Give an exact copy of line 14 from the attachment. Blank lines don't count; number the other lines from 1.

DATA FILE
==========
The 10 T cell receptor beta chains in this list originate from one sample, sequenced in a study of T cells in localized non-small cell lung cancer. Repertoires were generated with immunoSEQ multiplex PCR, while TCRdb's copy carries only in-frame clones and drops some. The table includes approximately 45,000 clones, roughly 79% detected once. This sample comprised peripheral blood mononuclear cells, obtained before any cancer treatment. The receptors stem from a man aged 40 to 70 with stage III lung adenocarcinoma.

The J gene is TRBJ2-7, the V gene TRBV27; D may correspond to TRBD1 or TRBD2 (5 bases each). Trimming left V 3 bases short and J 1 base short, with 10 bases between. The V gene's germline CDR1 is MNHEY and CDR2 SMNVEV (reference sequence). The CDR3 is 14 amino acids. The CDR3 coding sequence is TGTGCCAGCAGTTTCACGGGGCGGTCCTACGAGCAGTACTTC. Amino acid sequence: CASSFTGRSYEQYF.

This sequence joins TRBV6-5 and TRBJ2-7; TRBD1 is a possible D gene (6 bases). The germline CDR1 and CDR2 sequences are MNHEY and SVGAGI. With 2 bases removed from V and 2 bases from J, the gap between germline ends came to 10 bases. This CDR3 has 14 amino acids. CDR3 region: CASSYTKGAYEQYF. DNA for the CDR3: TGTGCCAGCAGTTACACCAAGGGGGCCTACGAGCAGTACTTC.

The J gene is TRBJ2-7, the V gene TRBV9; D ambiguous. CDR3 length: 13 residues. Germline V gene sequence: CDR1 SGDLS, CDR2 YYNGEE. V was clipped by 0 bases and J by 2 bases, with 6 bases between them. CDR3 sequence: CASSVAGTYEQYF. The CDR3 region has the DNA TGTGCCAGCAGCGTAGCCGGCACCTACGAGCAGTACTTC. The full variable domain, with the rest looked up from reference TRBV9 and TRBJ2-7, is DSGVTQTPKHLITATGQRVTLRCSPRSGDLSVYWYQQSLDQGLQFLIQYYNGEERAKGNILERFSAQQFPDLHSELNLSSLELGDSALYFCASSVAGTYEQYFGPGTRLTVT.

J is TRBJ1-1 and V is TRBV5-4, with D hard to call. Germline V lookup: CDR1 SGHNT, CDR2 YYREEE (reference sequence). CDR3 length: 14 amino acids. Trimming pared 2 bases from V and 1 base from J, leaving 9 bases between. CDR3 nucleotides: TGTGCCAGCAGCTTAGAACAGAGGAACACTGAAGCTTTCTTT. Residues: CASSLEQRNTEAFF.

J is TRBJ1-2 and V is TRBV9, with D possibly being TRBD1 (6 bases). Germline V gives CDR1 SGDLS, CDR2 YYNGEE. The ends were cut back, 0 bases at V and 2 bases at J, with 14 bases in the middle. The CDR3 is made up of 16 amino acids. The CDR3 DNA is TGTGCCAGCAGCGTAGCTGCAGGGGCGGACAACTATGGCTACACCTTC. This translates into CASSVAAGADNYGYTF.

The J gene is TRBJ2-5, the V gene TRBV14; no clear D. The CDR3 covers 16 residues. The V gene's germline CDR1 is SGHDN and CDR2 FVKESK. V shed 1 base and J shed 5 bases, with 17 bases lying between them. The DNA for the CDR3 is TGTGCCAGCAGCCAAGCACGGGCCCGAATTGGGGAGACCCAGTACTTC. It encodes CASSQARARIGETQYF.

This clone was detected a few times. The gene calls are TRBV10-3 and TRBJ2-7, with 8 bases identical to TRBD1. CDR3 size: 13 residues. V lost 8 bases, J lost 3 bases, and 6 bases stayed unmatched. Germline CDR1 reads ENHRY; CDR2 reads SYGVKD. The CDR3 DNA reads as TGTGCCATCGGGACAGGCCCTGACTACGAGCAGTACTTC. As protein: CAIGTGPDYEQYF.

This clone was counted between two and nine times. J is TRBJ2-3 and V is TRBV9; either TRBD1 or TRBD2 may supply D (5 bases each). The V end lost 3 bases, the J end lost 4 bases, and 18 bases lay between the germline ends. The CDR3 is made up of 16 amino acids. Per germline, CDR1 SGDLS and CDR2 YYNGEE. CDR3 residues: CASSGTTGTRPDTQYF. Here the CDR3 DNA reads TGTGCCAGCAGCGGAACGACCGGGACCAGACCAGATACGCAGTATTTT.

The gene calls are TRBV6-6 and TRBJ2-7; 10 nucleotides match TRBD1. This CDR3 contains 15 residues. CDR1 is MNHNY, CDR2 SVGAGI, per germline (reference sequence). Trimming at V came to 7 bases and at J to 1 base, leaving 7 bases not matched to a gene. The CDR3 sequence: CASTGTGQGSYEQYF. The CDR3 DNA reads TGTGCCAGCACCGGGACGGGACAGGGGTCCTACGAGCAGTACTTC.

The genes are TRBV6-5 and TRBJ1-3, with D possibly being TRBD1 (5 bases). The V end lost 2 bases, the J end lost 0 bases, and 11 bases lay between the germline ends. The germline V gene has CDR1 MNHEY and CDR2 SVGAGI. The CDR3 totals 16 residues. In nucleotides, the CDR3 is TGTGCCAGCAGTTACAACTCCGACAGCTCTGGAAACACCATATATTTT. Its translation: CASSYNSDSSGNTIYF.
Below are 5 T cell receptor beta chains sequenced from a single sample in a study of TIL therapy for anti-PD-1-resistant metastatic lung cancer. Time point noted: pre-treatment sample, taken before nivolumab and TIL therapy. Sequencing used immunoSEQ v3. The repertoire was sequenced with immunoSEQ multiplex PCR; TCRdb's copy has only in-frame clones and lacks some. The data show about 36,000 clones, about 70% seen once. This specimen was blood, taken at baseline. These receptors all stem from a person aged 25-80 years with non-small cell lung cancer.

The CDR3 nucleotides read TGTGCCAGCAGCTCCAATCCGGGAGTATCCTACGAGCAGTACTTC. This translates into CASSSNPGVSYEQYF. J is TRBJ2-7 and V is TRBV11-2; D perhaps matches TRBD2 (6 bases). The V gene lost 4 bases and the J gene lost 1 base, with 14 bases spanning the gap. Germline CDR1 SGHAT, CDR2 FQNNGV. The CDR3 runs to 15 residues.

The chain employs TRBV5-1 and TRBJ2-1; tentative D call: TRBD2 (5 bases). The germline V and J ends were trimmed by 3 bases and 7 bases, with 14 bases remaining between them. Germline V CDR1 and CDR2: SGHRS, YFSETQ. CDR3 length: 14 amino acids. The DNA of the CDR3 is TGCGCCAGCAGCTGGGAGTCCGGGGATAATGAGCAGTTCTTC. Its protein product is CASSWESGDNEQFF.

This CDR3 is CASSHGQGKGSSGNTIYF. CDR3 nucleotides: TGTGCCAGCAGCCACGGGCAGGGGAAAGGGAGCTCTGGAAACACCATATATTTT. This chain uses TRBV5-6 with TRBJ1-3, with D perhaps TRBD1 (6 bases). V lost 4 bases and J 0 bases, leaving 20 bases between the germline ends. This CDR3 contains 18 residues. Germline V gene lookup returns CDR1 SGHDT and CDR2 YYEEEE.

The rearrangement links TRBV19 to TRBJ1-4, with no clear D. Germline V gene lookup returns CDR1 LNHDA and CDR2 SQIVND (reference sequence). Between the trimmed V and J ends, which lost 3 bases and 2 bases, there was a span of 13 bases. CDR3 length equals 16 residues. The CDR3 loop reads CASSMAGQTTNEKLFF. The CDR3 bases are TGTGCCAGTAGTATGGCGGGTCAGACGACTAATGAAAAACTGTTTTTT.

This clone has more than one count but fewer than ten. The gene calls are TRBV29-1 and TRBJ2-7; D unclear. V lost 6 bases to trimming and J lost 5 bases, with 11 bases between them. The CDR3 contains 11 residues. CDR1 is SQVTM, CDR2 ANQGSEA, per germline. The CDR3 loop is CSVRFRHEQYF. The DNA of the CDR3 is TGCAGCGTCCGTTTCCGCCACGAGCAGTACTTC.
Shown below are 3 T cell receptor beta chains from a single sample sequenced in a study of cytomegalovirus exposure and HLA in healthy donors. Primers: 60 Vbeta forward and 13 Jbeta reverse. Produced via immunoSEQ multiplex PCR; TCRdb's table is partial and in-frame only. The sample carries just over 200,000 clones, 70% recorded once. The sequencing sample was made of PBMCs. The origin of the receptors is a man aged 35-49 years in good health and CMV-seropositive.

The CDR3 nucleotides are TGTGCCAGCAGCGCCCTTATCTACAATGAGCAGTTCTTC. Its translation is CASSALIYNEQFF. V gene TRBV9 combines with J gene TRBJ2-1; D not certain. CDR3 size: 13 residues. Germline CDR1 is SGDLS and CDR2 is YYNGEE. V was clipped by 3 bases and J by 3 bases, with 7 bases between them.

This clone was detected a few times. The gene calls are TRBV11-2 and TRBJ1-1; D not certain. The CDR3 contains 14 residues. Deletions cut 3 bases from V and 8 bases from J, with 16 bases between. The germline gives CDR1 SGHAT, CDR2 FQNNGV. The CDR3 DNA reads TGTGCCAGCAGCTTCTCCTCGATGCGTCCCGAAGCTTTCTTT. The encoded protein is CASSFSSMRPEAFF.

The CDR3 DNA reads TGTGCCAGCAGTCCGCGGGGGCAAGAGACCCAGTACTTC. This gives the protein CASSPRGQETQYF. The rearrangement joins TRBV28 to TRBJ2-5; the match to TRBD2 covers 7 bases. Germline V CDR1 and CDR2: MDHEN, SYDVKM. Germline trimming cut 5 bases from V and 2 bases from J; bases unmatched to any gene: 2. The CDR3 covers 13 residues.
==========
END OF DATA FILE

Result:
The chain employs TRBV5-1 and TRBJ2-1; tentative D call: TRBD2 (5 bases). The germline V and J ends were trimmed by 3 bases and 7 bases, with 14 bases remaining between them. Germline V CDR1 and CDR2: SGHRS, YFSETQ. CDR3 length: 14 amino acids. The DNA of the CDR3 is TGCGCCAGCAGCTGGGAGTCCGGGGATAATGAGCAGTTCTTC. Its protein product is CASSWESGDNEQFF.